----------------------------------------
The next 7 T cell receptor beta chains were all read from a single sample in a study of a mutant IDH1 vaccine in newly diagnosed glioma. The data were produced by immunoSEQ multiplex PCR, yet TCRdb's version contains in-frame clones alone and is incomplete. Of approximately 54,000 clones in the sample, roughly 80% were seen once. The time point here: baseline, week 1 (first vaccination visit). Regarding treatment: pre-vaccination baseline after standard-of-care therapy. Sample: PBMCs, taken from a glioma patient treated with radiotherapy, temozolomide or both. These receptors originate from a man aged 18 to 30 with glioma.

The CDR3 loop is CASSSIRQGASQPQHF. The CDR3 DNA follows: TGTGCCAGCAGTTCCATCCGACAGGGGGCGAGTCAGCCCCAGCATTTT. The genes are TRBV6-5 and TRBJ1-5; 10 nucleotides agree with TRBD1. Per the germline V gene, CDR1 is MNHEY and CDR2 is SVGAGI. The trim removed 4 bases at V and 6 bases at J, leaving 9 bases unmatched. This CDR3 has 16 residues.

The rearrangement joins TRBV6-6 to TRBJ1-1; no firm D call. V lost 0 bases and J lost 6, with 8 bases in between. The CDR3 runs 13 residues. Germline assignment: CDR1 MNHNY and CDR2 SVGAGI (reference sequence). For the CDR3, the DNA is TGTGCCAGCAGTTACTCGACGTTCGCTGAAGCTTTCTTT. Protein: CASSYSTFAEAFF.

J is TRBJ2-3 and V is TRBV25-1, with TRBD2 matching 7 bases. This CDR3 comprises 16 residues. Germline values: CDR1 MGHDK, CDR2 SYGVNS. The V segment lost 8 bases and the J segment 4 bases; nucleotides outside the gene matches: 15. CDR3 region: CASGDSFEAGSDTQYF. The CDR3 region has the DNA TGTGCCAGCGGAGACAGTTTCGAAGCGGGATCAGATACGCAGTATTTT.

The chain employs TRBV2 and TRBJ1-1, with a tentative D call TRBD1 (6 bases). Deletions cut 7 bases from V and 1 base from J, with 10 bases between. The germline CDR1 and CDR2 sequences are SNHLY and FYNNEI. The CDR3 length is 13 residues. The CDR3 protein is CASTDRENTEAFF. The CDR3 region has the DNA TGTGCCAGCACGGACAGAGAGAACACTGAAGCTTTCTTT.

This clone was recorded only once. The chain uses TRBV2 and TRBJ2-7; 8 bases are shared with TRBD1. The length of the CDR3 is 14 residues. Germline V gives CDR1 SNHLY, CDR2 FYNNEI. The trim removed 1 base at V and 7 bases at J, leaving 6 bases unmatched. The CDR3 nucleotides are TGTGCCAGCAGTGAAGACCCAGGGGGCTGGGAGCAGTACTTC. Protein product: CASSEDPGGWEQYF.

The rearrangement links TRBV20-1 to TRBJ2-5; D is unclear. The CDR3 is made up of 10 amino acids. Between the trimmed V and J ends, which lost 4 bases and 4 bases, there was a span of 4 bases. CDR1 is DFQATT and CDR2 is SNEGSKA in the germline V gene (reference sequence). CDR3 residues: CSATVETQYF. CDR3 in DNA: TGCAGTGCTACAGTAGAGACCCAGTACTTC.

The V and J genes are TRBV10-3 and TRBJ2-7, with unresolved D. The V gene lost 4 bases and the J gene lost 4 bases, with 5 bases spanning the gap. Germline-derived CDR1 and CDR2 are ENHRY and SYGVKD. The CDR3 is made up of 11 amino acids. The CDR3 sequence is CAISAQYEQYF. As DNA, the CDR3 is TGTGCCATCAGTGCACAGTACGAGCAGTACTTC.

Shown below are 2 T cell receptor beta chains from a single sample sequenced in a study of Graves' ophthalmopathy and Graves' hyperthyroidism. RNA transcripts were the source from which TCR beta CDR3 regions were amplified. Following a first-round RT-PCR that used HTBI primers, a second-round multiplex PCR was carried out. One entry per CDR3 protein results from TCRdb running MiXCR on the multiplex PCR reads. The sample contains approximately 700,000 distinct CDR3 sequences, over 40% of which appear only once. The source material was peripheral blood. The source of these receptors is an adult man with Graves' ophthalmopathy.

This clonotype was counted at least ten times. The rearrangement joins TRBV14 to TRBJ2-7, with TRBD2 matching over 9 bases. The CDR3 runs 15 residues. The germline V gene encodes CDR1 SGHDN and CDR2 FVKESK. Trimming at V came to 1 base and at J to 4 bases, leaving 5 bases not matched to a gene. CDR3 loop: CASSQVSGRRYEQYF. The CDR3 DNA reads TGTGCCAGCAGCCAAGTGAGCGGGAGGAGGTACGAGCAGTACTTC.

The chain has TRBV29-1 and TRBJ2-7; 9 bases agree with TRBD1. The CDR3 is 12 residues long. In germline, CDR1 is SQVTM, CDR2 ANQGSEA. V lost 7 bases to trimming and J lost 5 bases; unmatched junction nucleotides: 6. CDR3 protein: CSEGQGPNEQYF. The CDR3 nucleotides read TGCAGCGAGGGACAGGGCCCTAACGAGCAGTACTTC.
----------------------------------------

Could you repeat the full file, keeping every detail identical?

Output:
The next 7 T cell receptor beta chains were all read from a single sample in a study of a mutant IDH1 vaccine in newly diagnosed glioma. The data were produced by immunoSEQ multiplex PCR, yet TCRdb's version contains in-frame clones alone and is incomplete. Of approximately 54,000 clones in the sample, roughly 80% were seen once. The time point here: baseline, week 1 (first vaccination visit). Regarding treatment: pre-vaccination baseline after standard-of-care therapy. Sample: PBMCs, taken from a glioma patient treated with radiotherapy, temozolomide or both. These receptors originate from a man aged 18 to 30 with glioma.

The CDR3 loop is CASSSIRQGASQPQHF. The CDR3 DNA follows: TGTGCCAGCAGTTCCATCCGACAGGGGGCGAGTCAGCCCCAGCATTTT. The genes are TRBV6-5 and TRBJ1-5; 10 nucleotides agree with TRBD1. Per the germline V gene, CDR1 is MNHEY and CDR2 is SVGAGI. The trim removed 4 bases at V and 6 bases at J, leaving 9 bases unmatched. This CDR3 has 16 residues.

The rearrangement joins TRBV6-6 to TRBJ1-1; no firm D call. V lost 0 bases and J lost 6, with 8 bases in between. The CDR3 runs 13 residues. Germline assignment: CDR1 MNHNY and CDR2 SVGAGI (reference sequence). For the CDR3, the DNA is TGTGCCAGCAGTTACTCGACGTTCGCTGAAGCTTTCTTT. Protein: CASSYSTFAEAFF.

J is TRBJ2-3 and V is TRBV25-1, with TRBD2 matching 7 bases. This CDR3 comprises 16 residues. Germline values: CDR1 MGHDK, CDR2 SYGVNS. The V segment lost 8 bases and the J segment 4 bases; nucleotides outside the gene matches: 15. CDR3 region: CASGDSFEAGSDTQYF. The CDR3 region has the DNA TGTGCCAGCGGAGACAGTTTCGAAGCGGGATCAGATACGCAGTATTTT.

The chain employs TRBV2 and TRBJ1-1, with a tentative D call TRBD1 (6 bases). Deletions cut 7 bases from V and 1 base from J, with 10 bases between. The germline CDR1 and CDR2 sequences are SNHLY and FYNNEI. The CDR3 length is 13 residues. The CDR3 protein is CASTDRENTEAFF. The CDR3 region has the DNA TGTGCCAGCACGGACAGAGAGAACACTGAAGCTTTCTTT.

This clone was recorded only once. The chain uses TRBV2 and TRBJ2-7; 8 bases are shared with TRBD1. The length of the CDR3 is 14 residues. Germline V gives CDR1 SNHLY, CDR2 FYNNEI. The trim removed 1 base at V and 7 bases at J, leaving 6 bases unmatched. The CDR3 nucleotides are TGTGCCAGCAGTGAAGACCCAGGGGGCTGGGAGCAGTACTTC. Protein product: CASSEDPGGWEQYF.

The rearrangement links TRBV20-1 to TRBJ2-5; D is unclear. The CDR3 is made up of 10 amino acids. Between the trimmed V and J ends, which lost 4 bases and 4 bases, there was a span of 4 bases. CDR1 is DFQATT and CDR2 is SNEGSKA in the germline V gene (reference sequence). CDR3 residues: CSATVETQYF. CDR3 in DNA: TGCAGTGCTACAGTAGAGACCCAGTACTTC.

The V and J genes are TRBV10-3 and TRBJ2-7, with unresolved D. The V gene lost 4 bases and the J gene lost 4 bases, with 5 bases spanning the gap. Germline-derived CDR1 and CDR2 are ENHRY and SYGVKD. The CDR3 is made up of 11 amino acids. The CDR3 sequence is CAISAQYEQYF. As DNA, the CDR3 is TGTGCCATCAGTGCACAGTACGAGCAGTACTTC.

Shown below are 2 T cell receptor beta chains from a single sample sequenced in a study of Graves' ophthalmopathy and Graves' hyperthyroidism. RNA transcripts were the source from which TCR beta CDR3 regions were amplified. Following a first-round RT-PCR that used HTBI primers, a second-round multiplex PCR was carried out. One entry per CDR3 protein results from TCRdb running MiXCR on the multiplex PCR reads. The sample contains approximately 700,000 distinct CDR3 sequences, over 40% of which appear only once. The source material was peripheral blood. The source of these receptors is an adult man with Graves' ophthalmopathy.

This clonotype was counted at least ten times. The rearrangement joins TRBV14 to TRBJ2-7, with TRBD2 matching over 9 bases. The CDR3 runs 15 residues. The germline V gene encodes CDR1 SGHDN and CDR2 FVKESK. Trimming at V came to 1 base and at J to 4 bases, leaving 5 bases not matched to a gene. CDR3 loop: CASSQVSGRRYEQYF. The CDR3 DNA reads TGTGCCAGCAGCCAAGTGAGCGGGAGGAGGTACGAGCAGTACTTC.

The chain has TRBV29-1 and TRBJ2-7; 9 bases agree with TRBD1. The CDR3 is 12 residues long. In germline, CDR1 is SQVTM, CDR2 ANQGSEA. V lost 7 bases to trimming and J lost 5 bases; unmatched junction nucleotides: 6. CDR3 protein: CSEGQGPNEQYF. The CDR3 nucleotides read TGCAGCGAGGGACAGGGCCCTAACGAGCAGTACTTC.